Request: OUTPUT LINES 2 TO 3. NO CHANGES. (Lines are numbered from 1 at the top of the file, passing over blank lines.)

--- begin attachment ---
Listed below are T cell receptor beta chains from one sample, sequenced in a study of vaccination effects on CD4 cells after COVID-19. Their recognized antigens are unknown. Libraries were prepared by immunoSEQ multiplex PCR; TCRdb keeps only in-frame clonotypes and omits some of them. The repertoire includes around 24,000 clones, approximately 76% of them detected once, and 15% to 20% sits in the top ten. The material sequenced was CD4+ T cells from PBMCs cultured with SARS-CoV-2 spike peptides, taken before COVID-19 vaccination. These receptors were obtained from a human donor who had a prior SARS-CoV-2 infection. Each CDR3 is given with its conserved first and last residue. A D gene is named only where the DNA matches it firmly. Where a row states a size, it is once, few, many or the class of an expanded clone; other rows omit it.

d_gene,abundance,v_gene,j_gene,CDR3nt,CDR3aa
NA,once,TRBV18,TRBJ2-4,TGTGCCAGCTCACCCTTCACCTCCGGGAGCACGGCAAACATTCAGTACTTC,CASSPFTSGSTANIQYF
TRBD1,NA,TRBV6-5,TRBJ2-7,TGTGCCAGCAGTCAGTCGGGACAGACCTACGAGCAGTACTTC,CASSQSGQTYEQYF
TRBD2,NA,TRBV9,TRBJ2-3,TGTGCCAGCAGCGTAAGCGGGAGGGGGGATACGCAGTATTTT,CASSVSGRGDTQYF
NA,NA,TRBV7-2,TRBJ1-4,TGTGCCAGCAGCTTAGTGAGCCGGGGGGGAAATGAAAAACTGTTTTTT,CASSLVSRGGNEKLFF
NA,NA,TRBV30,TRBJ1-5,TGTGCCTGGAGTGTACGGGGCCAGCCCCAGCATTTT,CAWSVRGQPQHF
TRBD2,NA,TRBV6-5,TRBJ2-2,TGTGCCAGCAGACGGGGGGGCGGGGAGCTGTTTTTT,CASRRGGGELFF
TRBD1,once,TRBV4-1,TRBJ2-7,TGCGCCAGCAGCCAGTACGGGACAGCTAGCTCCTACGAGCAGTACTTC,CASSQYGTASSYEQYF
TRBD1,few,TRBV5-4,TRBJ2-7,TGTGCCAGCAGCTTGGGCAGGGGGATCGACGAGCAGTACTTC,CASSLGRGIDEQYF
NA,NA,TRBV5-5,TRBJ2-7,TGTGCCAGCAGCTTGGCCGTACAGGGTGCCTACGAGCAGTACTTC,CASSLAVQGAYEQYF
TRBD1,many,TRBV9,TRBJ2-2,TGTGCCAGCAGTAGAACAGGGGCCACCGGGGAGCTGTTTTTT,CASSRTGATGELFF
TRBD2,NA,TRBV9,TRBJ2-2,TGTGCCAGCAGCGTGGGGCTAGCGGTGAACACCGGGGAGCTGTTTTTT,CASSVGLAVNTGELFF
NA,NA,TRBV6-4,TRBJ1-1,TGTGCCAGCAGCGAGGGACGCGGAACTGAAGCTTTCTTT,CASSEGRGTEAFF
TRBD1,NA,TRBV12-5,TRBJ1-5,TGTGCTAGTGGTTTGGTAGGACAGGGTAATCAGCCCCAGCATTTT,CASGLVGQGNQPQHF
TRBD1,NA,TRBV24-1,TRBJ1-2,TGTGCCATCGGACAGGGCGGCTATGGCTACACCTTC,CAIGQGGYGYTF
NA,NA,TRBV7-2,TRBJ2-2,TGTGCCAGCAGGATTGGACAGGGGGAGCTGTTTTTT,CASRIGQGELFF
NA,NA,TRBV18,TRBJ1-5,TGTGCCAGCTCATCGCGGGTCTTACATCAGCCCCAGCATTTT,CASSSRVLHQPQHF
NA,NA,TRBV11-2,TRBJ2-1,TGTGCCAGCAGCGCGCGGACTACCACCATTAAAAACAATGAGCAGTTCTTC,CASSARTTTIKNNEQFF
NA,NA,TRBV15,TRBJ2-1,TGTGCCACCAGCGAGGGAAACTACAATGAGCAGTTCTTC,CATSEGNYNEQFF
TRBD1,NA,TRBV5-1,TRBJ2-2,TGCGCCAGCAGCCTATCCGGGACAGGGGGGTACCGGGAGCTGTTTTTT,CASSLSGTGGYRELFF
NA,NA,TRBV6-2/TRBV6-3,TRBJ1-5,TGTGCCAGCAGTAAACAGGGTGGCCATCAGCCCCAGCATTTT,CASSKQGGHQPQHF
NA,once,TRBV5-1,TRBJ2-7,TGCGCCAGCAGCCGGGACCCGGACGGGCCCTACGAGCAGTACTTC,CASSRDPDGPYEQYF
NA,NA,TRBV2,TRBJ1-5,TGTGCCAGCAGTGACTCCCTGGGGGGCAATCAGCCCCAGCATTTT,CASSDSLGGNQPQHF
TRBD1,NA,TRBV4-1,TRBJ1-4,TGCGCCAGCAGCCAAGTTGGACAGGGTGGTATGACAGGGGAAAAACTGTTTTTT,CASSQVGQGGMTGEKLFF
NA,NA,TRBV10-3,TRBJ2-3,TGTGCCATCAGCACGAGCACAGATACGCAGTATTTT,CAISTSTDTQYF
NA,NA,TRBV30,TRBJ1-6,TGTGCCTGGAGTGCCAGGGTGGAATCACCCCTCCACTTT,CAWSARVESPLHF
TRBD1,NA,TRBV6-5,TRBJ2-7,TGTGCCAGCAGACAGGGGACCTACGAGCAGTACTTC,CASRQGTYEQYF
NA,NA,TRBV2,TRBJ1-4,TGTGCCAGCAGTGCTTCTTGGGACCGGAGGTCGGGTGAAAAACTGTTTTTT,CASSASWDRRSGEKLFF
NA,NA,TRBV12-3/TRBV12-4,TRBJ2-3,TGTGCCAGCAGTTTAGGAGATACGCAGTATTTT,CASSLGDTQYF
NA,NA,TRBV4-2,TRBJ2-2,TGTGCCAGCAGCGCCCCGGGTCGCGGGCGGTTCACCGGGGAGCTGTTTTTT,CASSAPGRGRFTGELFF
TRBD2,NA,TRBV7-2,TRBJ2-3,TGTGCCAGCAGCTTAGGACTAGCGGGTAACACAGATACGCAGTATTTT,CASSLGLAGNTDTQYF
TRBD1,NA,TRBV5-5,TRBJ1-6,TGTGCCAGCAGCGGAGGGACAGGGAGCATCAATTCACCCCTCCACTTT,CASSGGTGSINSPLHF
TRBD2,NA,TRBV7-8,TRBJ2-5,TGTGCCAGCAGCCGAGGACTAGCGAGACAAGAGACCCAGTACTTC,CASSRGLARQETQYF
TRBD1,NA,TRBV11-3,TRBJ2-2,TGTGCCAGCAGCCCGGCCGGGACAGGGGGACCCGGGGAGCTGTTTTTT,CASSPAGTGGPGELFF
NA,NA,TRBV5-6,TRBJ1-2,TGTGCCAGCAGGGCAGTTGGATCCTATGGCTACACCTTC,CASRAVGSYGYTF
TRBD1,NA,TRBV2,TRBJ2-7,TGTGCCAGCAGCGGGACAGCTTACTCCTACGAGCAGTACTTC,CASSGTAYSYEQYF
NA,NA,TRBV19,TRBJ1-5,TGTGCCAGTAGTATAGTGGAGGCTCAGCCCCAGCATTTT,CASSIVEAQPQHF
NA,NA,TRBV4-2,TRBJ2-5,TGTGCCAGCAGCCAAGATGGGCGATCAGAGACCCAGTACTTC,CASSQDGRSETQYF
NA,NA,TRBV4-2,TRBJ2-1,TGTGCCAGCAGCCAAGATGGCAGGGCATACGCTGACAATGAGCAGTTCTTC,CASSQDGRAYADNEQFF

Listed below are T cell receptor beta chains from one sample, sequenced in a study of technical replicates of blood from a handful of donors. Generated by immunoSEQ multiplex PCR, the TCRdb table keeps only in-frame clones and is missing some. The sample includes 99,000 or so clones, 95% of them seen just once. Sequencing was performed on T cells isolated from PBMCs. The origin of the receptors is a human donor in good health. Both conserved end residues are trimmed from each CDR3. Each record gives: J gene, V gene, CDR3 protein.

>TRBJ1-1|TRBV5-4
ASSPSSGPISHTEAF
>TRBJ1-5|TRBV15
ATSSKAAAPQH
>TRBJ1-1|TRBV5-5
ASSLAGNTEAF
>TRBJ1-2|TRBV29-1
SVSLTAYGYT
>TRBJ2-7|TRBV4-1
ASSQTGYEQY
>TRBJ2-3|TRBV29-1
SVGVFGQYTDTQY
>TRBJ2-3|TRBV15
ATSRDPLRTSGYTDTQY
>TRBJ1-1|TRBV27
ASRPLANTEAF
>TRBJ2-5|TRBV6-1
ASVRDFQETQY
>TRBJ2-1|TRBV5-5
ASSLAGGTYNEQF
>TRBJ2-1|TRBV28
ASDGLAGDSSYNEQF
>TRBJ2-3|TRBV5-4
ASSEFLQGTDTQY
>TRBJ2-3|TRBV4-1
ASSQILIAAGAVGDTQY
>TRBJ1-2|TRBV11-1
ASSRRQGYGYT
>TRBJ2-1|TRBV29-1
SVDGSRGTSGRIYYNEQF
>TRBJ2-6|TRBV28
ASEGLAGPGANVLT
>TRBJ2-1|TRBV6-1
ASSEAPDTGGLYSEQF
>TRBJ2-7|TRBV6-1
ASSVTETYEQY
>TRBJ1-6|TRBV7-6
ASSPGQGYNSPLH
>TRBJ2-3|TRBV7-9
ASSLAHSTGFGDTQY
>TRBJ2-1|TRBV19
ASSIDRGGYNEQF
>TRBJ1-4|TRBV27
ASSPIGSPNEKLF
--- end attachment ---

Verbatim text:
d_gene,abundance,v_gene,j_gene,CDR3nt,CDR3aa
NA,once,TRBV18,TRBJ2-4,TGTGCCAGCTCACCCTTCACCTCCGGGAGCACGGCAAACATTCAGTACTTC,CASSPFTSGSTANIQYF